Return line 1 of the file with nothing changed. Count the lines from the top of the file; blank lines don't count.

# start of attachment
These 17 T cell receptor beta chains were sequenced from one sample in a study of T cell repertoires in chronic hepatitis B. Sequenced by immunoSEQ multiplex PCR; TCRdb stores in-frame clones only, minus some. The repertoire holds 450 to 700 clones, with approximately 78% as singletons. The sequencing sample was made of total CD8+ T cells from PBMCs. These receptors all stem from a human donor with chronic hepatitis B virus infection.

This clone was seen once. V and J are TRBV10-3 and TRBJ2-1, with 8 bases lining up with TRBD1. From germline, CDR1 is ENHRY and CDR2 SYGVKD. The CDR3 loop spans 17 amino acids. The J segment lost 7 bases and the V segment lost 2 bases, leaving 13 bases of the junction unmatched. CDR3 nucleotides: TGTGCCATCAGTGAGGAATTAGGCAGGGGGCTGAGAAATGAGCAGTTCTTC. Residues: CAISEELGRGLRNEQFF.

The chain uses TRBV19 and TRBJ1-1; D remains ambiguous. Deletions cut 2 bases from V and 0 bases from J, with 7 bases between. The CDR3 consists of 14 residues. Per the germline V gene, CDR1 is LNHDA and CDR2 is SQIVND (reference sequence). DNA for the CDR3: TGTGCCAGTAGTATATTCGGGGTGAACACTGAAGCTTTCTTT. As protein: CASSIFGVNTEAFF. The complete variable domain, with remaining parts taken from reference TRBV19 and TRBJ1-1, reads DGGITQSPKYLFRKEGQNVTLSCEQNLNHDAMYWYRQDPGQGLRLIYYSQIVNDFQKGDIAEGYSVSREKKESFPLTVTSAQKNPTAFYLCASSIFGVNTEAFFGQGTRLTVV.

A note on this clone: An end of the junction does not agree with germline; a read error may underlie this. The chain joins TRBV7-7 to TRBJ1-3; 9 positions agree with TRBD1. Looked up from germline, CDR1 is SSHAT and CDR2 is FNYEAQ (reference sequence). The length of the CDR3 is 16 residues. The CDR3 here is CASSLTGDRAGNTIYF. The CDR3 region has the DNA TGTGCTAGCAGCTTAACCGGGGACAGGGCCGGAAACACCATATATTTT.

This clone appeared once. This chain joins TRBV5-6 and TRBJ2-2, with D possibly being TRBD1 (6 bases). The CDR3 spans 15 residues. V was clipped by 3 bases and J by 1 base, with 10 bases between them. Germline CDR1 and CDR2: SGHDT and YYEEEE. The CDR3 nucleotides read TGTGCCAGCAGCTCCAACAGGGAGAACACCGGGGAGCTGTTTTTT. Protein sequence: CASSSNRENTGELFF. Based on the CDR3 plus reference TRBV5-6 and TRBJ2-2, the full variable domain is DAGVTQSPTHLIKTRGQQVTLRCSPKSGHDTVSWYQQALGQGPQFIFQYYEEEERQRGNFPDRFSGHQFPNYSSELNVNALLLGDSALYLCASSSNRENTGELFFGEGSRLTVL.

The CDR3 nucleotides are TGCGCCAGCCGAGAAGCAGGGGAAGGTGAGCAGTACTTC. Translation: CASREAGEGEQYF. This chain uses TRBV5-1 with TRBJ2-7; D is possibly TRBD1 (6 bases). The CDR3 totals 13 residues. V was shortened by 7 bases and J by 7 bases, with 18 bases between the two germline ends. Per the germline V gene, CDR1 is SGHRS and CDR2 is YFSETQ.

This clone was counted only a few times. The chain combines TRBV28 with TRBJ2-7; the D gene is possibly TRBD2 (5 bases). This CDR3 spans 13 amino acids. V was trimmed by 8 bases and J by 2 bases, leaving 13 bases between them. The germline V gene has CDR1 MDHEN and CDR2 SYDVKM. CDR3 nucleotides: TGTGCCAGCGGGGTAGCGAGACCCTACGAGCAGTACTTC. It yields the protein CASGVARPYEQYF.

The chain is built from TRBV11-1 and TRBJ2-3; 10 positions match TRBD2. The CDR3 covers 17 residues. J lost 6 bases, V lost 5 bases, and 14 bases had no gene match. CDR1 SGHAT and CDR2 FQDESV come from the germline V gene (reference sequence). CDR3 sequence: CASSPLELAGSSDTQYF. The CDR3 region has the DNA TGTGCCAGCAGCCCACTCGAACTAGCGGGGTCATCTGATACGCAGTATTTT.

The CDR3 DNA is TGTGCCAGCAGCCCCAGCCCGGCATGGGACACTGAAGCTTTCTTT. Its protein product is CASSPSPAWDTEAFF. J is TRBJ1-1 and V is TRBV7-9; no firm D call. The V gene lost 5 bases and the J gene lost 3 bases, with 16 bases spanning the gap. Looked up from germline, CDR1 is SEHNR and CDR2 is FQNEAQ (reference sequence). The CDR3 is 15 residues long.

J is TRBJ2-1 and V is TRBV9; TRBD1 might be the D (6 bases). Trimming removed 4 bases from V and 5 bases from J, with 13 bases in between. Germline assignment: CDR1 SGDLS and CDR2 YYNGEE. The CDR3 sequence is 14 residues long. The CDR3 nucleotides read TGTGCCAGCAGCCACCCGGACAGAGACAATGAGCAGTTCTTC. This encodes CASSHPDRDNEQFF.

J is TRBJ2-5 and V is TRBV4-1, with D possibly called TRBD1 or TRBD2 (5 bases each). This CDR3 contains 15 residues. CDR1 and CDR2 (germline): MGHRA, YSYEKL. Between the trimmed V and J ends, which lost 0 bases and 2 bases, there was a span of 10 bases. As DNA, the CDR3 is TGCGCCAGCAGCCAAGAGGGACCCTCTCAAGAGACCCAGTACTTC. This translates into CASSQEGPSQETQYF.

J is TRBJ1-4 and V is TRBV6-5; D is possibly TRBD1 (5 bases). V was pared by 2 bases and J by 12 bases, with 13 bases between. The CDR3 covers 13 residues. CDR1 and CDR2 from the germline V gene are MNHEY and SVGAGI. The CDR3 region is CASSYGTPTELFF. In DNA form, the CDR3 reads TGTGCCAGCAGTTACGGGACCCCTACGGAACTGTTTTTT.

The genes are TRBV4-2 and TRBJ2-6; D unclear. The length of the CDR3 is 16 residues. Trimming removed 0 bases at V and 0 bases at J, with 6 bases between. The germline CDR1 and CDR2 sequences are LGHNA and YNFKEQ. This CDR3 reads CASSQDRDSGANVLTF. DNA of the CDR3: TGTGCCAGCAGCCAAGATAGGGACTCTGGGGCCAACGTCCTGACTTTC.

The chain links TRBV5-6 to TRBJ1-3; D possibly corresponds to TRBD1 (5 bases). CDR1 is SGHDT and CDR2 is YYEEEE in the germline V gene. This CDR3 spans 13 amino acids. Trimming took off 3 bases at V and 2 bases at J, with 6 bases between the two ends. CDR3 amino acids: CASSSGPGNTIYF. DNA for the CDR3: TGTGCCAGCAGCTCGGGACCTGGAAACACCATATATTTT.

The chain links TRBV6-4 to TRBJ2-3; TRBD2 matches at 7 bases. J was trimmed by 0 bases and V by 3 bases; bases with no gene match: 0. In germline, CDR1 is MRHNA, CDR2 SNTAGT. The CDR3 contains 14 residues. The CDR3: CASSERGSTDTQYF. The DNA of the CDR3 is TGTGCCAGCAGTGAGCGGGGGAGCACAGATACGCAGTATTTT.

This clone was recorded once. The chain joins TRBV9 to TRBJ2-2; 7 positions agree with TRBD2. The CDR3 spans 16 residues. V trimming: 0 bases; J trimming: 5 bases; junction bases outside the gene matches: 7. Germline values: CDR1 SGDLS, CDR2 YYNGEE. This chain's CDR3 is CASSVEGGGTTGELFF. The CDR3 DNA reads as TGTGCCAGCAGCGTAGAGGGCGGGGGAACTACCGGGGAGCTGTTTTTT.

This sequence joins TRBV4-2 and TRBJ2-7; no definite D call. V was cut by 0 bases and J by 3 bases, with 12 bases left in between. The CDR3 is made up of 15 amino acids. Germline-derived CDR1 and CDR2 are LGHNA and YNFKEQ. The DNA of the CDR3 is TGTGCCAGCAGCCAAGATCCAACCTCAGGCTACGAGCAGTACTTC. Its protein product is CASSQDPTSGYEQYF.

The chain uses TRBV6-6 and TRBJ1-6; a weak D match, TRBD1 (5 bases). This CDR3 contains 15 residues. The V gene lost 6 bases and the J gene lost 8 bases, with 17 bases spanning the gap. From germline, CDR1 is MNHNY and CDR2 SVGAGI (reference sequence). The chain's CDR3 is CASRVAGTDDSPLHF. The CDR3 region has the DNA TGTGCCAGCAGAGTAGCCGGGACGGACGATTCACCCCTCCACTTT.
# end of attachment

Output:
These 17 T cell receptor beta chains were sequenced from one sample in a study of T cell repertoires in chronic hepatitis B. Sequenced by immunoSEQ multiplex PCR; TCRdb stores in-frame clones only, minus some. The repertoire holds 450 to 700 clones, with approximately 78% as singletons. The sequencing sample was made of total CD8+ T cells from PBMCs. These receptors all stem from a human donor with chronic hepatitis B virus infection.